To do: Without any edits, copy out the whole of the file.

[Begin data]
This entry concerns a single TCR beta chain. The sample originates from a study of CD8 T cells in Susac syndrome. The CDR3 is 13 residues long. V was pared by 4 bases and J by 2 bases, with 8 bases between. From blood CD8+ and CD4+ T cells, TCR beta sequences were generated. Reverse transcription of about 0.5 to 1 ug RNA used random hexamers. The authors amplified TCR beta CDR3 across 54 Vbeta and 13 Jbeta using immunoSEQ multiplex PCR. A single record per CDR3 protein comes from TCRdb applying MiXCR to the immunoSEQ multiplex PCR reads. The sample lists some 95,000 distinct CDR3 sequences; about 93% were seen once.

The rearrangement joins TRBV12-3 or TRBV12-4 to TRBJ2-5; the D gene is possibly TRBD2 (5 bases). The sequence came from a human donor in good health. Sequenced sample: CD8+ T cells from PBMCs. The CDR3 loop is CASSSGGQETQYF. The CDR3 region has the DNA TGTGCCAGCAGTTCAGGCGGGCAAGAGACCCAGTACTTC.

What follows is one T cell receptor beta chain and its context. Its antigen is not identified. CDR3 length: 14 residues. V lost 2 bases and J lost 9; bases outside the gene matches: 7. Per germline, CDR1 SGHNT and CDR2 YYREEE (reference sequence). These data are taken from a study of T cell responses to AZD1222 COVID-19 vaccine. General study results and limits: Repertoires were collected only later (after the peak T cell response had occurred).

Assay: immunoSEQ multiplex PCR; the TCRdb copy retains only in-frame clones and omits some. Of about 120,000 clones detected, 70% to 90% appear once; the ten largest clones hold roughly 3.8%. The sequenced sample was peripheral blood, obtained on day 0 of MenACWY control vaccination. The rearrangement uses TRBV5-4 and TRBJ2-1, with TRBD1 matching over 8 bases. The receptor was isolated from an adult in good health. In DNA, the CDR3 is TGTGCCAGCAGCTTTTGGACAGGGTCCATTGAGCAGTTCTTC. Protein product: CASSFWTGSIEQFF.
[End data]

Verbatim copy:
This entry concerns a single TCR beta chain. The sample originates from a study of CD8 T cells in Susac syndrome. The CDR3 is 13 residues long. V was pared by 4 bases and J by 2 bases, with 8 bases between. From blood CD8+ and CD4+ T cells, TCR beta sequences were generated. Reverse transcription of about 0.5 to 1 ug RNA used random hexamers. The authors amplified TCR beta CDR3 across 54 Vbeta and 13 Jbeta using immunoSEQ multiplex PCR. A single record per CDR3 protein comes from TCRdb applying MiXCR to the immunoSEQ multiplex PCR reads. The sample lists some 95,000 distinct CDR3 sequences; about 93% were seen once.

The rearrangement joins TRBV12-3 or TRBV12-4 to TRBJ2-5; the D gene is possibly TRBD2 (5 bases). The sequence came from a human donor in good health. Sequenced sample: CD8+ T cells from PBMCs. The CDR3 loop is CASSSGGQETQYF. The CDR3 region has the DNA TGTGCCAGCAGTTCAGGCGGGCAAGAGACCCAGTACTTC.

What follows is one T cell receptor beta chain and its context. Its antigen is not identified. CDR3 length: 14 residues. V lost 2 bases and J lost 9; bases outside the gene matches: 7. Per germline, CDR1 SGHNT and CDR2 YYREEE (reference sequence). These data are taken from a study of T cell responses to AZD1222 COVID-19 vaccine. General study results and limits: Repertoires were collected only later (after the peak T cell response had occurred).

Assay: immunoSEQ multiplex PCR; the TCRdb copy retains only in-frame clones and omits some. Of about 120,000 clones detected, 70% to 90% appear once; the ten largest clones hold roughly 3.8%. The sequenced sample was peripheral blood, obtained on day 0 of MenACWY control vaccination. The rearrangement uses TRBV5-4 and TRBJ2-1, with TRBD1 matching over 8 bases. The receptor was isolated from an adult in good health. In DNA, the CDR3 is TGTGCCAGCAGCTTTTGGACAGGGTCCATTGAGCAGTTCTTC. Protein product: CASSFWTGSIEQFF.